Our brain is assaulted by over 11million bps (bits per second) of information, but it can only process a tiny fraction of that – 126 bps to be precise. So how do you decide which bits are worthy of attention? That’s the role of your filters. If you didn’t have filters, you would go into total overwhelm because of the differential between the volume of information that is coming at you, and the amount you can actually process.
You may be wondering what this has to do with your Professional Relationships … and the answer is that your ability to understand your own filters, and the filters other people use will dramatically affect your professional relationships and, therefore, your professional success.
Neuro-Linguistic Programming (NLP) has a very clear and effective model that demonstrates how this works:
We interpret the external world through our five senses – through sight, touch, sound, smell, and taste. Then your unconscious mind takes over. It filters them through your memories, your beliefs about who you are, your values and morals that you have accepted from your parents or the surrounding culture, your language and whatever other filters you have in place, so that it can select the 126 bits that are relevant to you and group them in chunks of seven to nine pieces of information and make sense of them.
Therefore, your interpretation of those eleven million bits of information is going to be unique – completely different to any other person’s interpretation of the same information – and it will happen instantaneously and unconsciously.
Great … But how does that help me in my professional communications?
Imagine if you could instantly create connections with other people – connections and rapport that aren’t necessarily based on common interests, long-term interactions, or any other factors that you have no control over. Would that make it easier to close sales and handle clients?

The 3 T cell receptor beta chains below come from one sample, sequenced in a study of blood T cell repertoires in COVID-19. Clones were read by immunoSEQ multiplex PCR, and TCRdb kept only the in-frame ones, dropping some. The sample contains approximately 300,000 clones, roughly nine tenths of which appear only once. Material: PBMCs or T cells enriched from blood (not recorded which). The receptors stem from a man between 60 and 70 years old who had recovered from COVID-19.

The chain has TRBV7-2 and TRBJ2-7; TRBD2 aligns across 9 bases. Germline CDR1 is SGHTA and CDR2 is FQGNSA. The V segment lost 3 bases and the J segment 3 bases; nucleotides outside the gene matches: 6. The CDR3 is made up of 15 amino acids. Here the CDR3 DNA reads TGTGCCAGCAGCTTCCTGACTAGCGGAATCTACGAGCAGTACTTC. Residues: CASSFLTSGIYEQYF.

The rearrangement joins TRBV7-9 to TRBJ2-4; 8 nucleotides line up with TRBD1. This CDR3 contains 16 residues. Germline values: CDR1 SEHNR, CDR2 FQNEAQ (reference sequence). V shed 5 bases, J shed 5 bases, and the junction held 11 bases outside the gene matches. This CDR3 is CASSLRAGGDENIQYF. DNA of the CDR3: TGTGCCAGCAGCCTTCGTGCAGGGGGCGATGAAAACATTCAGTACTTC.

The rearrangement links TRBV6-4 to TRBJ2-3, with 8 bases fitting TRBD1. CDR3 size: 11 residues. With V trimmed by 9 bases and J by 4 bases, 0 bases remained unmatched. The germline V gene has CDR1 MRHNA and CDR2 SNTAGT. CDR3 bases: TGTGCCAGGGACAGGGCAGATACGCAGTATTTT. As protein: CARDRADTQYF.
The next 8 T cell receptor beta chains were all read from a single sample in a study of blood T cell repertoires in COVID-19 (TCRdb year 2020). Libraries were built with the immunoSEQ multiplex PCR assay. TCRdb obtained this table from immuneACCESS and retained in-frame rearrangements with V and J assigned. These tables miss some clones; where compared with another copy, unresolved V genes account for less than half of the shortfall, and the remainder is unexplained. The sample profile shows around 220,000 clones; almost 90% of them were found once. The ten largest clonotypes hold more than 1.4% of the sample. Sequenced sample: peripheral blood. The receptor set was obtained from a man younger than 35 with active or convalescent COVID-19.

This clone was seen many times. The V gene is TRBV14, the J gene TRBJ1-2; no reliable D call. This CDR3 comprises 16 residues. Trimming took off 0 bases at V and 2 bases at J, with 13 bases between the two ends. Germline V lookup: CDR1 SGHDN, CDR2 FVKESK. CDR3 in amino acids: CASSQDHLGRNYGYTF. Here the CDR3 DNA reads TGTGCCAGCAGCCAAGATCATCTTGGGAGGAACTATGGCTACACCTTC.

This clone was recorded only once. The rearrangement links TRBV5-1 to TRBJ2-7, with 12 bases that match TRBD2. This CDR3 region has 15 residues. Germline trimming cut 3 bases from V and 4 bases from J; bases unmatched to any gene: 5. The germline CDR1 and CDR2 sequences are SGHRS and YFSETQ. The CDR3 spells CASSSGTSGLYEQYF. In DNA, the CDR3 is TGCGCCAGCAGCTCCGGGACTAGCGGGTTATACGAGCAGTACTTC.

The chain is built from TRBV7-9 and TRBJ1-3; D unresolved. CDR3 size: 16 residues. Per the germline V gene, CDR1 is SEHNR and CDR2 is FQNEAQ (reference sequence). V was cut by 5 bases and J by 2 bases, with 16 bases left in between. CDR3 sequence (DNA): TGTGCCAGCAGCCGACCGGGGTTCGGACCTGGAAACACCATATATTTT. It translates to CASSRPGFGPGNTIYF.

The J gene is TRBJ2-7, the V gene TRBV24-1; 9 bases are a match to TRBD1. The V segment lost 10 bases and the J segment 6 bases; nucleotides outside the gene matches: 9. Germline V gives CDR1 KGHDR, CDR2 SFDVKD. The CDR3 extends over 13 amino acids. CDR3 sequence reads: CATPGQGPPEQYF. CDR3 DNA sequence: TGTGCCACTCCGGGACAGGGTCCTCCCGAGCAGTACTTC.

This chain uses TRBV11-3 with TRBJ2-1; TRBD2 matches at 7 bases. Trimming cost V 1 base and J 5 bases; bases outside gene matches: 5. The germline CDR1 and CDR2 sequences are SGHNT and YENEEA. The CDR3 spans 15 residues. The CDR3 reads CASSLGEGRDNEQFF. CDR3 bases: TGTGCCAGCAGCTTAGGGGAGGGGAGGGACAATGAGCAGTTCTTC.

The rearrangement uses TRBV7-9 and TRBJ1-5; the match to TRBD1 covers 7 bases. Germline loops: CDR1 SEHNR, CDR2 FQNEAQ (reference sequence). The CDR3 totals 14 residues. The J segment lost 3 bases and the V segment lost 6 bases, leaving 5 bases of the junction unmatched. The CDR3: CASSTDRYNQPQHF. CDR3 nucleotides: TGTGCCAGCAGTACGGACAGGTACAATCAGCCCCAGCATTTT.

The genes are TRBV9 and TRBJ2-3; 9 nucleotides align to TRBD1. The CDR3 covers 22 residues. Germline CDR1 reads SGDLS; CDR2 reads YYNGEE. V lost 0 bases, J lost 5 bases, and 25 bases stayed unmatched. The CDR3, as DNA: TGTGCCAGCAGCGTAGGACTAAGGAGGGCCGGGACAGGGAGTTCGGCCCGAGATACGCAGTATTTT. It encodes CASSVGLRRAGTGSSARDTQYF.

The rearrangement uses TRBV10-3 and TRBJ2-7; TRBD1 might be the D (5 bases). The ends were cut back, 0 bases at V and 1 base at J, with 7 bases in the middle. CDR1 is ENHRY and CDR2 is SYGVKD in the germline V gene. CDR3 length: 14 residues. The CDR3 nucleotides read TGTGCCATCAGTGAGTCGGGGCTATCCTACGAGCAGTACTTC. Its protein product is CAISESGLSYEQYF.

It did for me, and it has for many of my clients. You see, our unconscious mind creates these filters so that we are able to handle the sheer volume of information that is coming at us, and we create a picture in our minds made up of just the information we decided to keep. In Neuro-Linguistic Programming (NLP) terminology we call this an internal representation. This is as unique to you as your thumbprint – no two people’s filters are the same – and it explains why two eye-witness can give completely different accounts of the same event. We all delete the information that we don’t think is relevant and we distort and generalise based on the filters we have developed so that we can reduce the information to manageable levels.
Your internal representation is basically a mental picture about what any given situation means to you. The details in this mental picture influence how you feel, which determines your physical response to the situation. Then you use that mental picture to form a response. If you are talking to someone your response will indicate what that picture means to you.
As a listener this means that if you pay attention to someone’s language, you can quickly learn about their filters. Thus, whenever you are talking to someone you can speak to them in a way that bypasses their filters.
Language, Learning Styles and Preferred Communication Models
In the ongoing debate about education, you may have heard some of the discussion about learning styles. I don’t actually agree with most of the discussion around this area. The prevailing attitude puts people in boxes, rather than opening up new options and making them resources and I think that’s a criminal thing to do to anyone – especially a child!
Neuro-Linguistic Programming (NLP) respects people’s preferences – and acknowledges that if we want to build rapport with others, we need to go over to where they are, not expect them to come to us. Communication styles are very similar to learning styles – we all have a preferred way of filtering the world – through visual, auditory, or kinaesthetic modes (and both our preferred learning style and our preferred communication style are usually linked). If we can quickly discover a person’s preferred style of communication, and use language that reflects it we can quickly build rapport with almost anyone.
The best communicators in the world – the people whose words everyone listens to, even if they disagree with their ideas – have very flexible communication styles. If you are speaking to a group, using language that resonates with a variety of communication models is ideal, if you are just speaking to a single person you will find it much easier to build your relationship if you identify their preferred mode of language, and use it with them.
Their pose will quickly change from resistant to responsive. When we teach this in workshops and our students go out and practice identifying and using the appropriate model we usually get an excited phone call within a day or two from people who say, “I can’t believe what a change this has made! I talked with X, who is usually quite stiff and resistant, and closed the deal we’ve been negotiating for 3 months.